|Home | About | Journals | Submit | Contact Us | Français|
The surgeons of the Royal Navy in the late eighteenth and early nineteenth centuries were obliged to procure their own instruments before taking up post on ship. The Company of Surgeons (Royal College after 1800), as well as examining surgeons for their fitness to practise in the Royal Navy, was granted the privilege of examining the surgeons' instrument chests. This privilege was originally bestowed by Charter of Charles I1 and it was an honour that was jealously guarded by the Surgeons. They fought off an attempt to hand this duty over to the Surgeon and Physician of Greenwich Hospital in 1715 and once again in 1795. When the Company became the Royal College of Surgeons in 1800, they retained this ancient honour; but the Navy Regulations of 1805 no longer mention it, and when the College ceased this practice is not clear.2 Royal Navy Regulations of 1731 stated that, after examination, the chest was to be locked ‘and the seals of the Physician and of the Surgeons' Company to be affixed thereto in such a manner, as to prevent its being afterwards opened, before it comes on board; nor is the Captain to admit any Chest into the Ship without these marks upon it’.1
The purpose of this examination was twofold. First, it ensured that the surgeon had the correct instruments and these were of sufficient standard to cope with the variety of procedures encountered during a long sea voyage. Second, the seals prevented the surgeon from selling or pawning any of the instruments to recoup some of his capital before boarding the ship. The pay of the Navy surgeons was meagre and they were unlikely to be able to afford fine sets of matching instruments. A capital set of instruments, sufficient for most procedures, cost between 18 and 25 guineas at this time (Crumplin MKH, Personal communication). Full surgeons were paid £5 a month2 and the pay for assistant surgeons and surgeons' mates was between £2 and £3 a month.3 Since the time of Charles I, an allowance was granted to the surgeon to buy instruments and medicines; in 1781 the allowance for a senior surgeon was £62. This was hardly sufficient to provide the instruments and adequate medicines for the whole crew on a long sea voyage. The poorly paid surgeon would fulfil his duty as cheaply as possible, gathering together instruments of varying makes and quality. After 1805, the medicines were provided by the Navy but the surgeon still had to buy his own instruments.2 This was not the case for Army surgeons during this period; each company purchased an instrument chest for its surgeon.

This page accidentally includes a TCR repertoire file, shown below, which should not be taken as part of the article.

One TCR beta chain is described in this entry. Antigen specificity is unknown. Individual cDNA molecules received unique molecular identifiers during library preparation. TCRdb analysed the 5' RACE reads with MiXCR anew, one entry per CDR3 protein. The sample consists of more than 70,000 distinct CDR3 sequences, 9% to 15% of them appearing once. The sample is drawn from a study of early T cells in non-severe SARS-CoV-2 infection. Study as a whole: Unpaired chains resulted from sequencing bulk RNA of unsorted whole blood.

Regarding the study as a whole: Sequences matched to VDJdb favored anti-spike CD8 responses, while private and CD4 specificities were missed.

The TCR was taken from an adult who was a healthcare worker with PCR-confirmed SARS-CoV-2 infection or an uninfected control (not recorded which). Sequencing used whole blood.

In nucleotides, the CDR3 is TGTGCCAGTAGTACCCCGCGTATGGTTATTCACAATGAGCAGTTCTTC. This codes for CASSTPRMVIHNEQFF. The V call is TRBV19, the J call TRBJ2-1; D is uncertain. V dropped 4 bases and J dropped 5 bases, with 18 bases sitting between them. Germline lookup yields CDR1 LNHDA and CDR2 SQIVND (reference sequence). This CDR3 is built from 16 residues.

The list of instruments in Box 1 dates from 1812.1 It was provided by Messrs Evans and Co, Old Change, London, and was presented to the College of Surgeons for approval. The College suggested removal of the lenticular and the tobacco from the apparatus for restoring suspended animation, and also the ‘probe scissors’ since they were ‘improper to be used in any operation of surgery’.2
Using this list as a guide, I attempt in this article to bring together the instruments carried on board ship by surgeons in the era of Nelson. These instruments are not all from a single matching set but are by a variety of makers and of varying dates and quality and therefore mirror those bought and used by the surgeons. The instrument list of Evans and Co falls easily into distinct parts according to purpose—amputation, trephining, drainage of fluid, dentistry, probing of wounds and other minor procedures, bleeding and cupping, and miscellaneous. Although this classification is to some extent my own, complete instrument sets, particularly from a little later, in the mid-nineteenth century, are often arranged and described by operation.